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Chet Simmons

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Chet Simmons

Chet Simmons
Born Chester "Chet" Robert Simmons
(1928-07-11)July 11, 1928
New York City, New York, United States
Died March 25, 2010(2010-03-25) (aged 81)
United States
Occupation Sports Television Executive
Years active 1952–2010
Known for ESPN
United States Football League
NBC Sports
ABC Sports
Sports Programs Inc.
Dancer Fitzgerald

Chester Robert "Chet" Simmons (July 11, 1928 – March 25, 2010) was a founding father and pioneer of sports on Television. He worked at ABC Sports, NBC Sports and ESPN, and was the first Commissioner of the USFL. From 1957 to 1964, he helped build ABC Sports into a leader in sports programming and was a key part of the development of Wide World of Sports. He joined NBC Sports in 1964 where he stayed for 15 years becoming the first President in 1977. At NBC, he pioneered instant replay and coverage of the Olympics and NCAA Men's Basketball Final Four. In 1979, he left NBC to join the soon to launch ESPN becoming the first President[1] and CEO. At ESPN, he oversaw the launch of the Network, the development of SportsCenter, the first broadcasts of the NFL Draft, coverage of the early rounds of the NCAA Men's Basketball Final Four and the development of Greg Gumbel and Dick Vitale. In 1982, he became the first Commissioner of the United States Football League and led it through three Championships and players including Herschel Walker, Jim Kelly, Reggie White, Steve Young and Anthony Carter.

He is the 2005 recipient of the Sports Emmy Lifetime Achievement Award and a member of the University of Alabama College of Communications and Information Sciences Hall of Fame. He was inducted into the Sports Broadcasting Hall of Fame in 2010.


Early life

Born in University of Alabama where he graduated with a bachelor's degree in broadcasting in 1950. He went on to receive a Master of Science in television from Boston University.[4] While in college, Simmons became a brother of Alpha Epsilon Pi.[5] He served in the United States Coast Guard after completing his graduate studies.[6] While in the Coast Guard, he was stationed in Cape May and was the Sports Editor of the Coast Guard's Newspaper. Following his Coast Guard assignment, he started his media career in NYC at Dancer Fitzgerald Sample the Ad Agency.[2]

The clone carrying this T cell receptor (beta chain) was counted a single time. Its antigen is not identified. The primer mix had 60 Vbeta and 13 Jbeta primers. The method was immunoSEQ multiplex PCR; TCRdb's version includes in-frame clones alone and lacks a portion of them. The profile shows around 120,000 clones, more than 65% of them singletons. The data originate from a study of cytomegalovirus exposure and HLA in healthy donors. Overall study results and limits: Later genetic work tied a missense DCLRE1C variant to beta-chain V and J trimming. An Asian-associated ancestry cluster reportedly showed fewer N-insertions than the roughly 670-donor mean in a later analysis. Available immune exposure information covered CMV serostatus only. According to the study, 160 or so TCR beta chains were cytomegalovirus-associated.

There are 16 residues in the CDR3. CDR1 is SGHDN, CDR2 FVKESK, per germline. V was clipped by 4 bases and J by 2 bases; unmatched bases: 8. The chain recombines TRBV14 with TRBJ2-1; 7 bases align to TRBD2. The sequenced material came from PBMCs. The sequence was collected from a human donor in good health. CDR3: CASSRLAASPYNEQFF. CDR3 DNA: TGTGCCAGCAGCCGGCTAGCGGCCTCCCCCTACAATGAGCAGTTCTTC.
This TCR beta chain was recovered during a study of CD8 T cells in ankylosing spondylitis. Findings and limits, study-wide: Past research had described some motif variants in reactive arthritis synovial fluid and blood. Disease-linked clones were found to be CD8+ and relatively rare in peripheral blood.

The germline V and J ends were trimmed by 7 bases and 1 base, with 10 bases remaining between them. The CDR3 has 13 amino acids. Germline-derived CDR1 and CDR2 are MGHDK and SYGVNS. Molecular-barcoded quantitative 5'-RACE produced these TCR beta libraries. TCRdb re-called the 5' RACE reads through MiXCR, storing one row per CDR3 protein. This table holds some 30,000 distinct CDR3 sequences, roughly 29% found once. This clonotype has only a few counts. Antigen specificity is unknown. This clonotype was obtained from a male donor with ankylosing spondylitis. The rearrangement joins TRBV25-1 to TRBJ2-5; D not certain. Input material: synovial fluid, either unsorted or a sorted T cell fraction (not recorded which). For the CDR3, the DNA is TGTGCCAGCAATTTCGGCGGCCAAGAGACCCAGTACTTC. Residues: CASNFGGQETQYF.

Personal life

Simmons and his wife Harriet met in NYC where she was working as a medical technologist. Harriet was born and raised in Lynn, Massachusetts with roots in Savannah, Georgia. Their first date included the Elbow Room at the Beekman Towers, and her finishing his meal. They were married in Brentwood, NY at Simmons' uncle's farm in 1956. Harriet and Chet started their life together in Queens, NY while Simmons was working in Manhattan in the ad agency business and then later at Sports Programs Inc. founded by Edgar Sherick and later merged into create ABC Sports. While living in Jericho, Long Island, their first child Pam was born in 1959 (the same year the Dodgers beat the White Sox to win the World Series) and then Jed in 1960 (the same year the US won Olympic Gold in Men's Ice Hockey in Squaw Valley). With his growing life in sports, the family moved to Manhattan, where Pete was born in 1969 (the same year the Jets won Super Bowl III and the Mets won the World Series, both broadcast live on NBC Sports). While still with NBC, Chet and Harriet settled in Old Greenwich, CT in 1971 and had Nicole (Nikki) in 1972 (the year NBC Sports televised the XI Olympic Games in Sapparo, Japan). In 1979, the family moved to West Hartford, CT as the opportunity of ESPN unfolded in Bristol. The USFL called for a return to NYC and life in Greenwich, CT in 1982. Harriet and Chet moved to Savannah in 1986, and settled on Tybee Island in 1992.

Simmons was an avid New York Yankees, Dodgers (starting with the Brooklyn Dodgers at Ebbets Field) and Alabama Crimson Tide fan. He loved listening to Mel Allen and Vin Sculley on the radio and Tony Kubek, Joe Gargiola, Jack Buck, Greg Gumble and Chris Schenkel. He loved watching SportsCenter, the NFL draft, the early rounds of the NCAA Basketball Championships and all the talent he helped discover and develop. He loved the beach, to smoke cigars, a good laugh, pens, his dogs,, Jazz, the Blues, spy novels, and all things London. He was a favorite of Elaine’s Restaurant in NYC. He was especially close to his four children and their spouses, Randy, Jana, Gaby and Micah and nine grandchildren, Zach, Ella, Claudia, Streeter, Ben, Zander, Jack, Reid, and Tyler.

Television career